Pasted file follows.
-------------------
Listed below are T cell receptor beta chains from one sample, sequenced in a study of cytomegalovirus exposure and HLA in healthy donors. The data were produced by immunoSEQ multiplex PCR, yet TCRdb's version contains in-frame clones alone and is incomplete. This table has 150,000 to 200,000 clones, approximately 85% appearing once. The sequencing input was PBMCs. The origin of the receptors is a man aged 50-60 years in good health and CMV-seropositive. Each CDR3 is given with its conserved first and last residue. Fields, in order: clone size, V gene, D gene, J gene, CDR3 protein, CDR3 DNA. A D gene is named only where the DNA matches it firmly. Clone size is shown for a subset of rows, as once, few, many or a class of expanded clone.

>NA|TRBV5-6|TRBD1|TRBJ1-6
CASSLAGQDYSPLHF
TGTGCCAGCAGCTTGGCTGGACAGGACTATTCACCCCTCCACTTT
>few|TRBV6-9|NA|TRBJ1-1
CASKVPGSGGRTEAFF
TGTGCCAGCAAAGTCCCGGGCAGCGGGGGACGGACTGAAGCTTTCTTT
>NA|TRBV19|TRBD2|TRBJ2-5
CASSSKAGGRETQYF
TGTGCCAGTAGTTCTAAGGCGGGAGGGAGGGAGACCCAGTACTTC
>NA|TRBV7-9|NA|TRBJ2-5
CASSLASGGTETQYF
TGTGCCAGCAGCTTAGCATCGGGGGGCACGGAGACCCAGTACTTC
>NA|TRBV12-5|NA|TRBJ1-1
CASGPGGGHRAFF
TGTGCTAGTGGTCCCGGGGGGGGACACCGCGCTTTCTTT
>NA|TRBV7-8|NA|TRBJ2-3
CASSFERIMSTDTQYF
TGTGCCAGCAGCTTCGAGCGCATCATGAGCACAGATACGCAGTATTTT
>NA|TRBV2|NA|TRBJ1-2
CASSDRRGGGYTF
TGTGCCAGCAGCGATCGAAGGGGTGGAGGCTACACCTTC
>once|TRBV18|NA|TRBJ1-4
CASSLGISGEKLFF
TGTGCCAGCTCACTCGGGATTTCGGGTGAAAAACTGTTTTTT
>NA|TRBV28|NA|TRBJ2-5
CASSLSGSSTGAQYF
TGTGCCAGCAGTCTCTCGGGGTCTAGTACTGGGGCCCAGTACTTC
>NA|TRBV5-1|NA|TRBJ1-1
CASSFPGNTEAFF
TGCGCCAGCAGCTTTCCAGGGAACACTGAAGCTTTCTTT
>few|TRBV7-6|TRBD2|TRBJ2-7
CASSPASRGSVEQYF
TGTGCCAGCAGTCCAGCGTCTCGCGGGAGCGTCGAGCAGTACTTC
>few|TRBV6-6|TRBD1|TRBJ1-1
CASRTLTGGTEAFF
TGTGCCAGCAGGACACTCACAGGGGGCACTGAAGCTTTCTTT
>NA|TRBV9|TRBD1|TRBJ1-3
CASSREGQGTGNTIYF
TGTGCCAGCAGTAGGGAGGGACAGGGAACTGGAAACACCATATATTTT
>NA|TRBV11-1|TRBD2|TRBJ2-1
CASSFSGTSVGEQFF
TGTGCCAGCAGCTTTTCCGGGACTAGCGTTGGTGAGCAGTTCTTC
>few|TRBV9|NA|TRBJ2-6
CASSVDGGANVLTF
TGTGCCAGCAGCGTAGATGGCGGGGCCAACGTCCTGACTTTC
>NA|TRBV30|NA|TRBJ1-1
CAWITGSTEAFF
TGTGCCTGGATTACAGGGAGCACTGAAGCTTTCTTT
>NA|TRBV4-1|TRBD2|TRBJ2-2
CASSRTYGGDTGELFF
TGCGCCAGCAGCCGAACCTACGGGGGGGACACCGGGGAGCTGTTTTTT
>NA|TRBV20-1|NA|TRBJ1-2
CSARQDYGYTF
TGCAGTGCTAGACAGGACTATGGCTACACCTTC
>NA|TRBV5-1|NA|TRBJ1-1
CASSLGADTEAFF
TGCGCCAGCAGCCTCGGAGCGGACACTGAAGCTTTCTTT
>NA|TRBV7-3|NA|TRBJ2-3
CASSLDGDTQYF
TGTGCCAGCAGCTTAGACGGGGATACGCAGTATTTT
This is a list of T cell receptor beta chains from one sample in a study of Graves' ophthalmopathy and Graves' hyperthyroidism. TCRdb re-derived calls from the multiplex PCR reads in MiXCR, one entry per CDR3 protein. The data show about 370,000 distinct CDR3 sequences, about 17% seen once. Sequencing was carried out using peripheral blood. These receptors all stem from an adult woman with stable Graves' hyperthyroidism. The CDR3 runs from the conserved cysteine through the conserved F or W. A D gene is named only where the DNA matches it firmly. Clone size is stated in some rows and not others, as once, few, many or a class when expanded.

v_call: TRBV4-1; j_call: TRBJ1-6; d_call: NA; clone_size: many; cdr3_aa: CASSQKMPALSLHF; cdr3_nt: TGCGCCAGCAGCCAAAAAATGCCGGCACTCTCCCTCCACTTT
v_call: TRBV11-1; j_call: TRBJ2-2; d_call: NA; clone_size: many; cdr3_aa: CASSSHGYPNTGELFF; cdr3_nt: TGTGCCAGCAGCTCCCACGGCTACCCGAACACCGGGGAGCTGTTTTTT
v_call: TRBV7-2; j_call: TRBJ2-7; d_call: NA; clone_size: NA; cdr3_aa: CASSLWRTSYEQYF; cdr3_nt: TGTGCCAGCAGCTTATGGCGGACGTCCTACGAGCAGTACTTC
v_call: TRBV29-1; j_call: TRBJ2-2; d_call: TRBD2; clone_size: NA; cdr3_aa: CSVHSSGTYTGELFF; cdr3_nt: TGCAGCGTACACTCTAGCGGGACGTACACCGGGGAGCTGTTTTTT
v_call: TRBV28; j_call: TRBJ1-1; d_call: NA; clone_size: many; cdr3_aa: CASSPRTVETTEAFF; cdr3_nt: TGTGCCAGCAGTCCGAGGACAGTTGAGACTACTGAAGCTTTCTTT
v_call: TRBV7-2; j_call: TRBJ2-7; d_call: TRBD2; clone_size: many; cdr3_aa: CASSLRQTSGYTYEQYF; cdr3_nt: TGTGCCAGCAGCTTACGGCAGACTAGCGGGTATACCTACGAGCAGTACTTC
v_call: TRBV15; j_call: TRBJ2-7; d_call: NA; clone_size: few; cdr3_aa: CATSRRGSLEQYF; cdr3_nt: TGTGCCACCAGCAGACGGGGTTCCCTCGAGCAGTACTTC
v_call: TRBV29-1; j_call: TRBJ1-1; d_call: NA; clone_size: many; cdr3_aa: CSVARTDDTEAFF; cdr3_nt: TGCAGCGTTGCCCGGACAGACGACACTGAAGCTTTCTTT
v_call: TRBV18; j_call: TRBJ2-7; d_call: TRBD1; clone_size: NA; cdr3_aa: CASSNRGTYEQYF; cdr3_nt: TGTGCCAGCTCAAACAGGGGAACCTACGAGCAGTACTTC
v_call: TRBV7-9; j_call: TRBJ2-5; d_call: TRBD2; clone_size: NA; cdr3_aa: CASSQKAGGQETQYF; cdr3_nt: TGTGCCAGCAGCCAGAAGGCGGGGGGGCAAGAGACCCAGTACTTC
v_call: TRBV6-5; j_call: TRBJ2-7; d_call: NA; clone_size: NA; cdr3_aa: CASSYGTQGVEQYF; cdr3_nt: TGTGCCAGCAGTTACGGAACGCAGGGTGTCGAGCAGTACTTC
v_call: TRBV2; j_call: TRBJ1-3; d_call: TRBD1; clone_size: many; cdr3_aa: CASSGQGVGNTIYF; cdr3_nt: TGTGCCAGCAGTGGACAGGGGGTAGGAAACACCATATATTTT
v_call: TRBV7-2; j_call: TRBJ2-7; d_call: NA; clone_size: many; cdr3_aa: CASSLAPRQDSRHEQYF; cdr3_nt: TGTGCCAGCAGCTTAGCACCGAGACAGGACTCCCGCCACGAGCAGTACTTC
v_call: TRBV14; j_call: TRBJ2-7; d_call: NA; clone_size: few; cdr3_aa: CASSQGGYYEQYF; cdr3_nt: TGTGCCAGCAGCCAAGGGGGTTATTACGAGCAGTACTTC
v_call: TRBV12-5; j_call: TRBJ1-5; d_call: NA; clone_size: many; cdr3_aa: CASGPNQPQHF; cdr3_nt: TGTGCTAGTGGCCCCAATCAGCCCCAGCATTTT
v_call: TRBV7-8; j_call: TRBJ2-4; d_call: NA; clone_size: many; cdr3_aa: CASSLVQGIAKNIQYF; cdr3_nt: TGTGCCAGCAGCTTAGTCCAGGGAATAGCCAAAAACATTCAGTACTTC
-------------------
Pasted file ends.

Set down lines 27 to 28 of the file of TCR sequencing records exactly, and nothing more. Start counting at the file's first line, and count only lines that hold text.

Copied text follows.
CASSLSGSSTGAQYF
TGTGCCAGCAGTCTCTCGGGGTCTAGTACTGGGGCCCAGTACTTC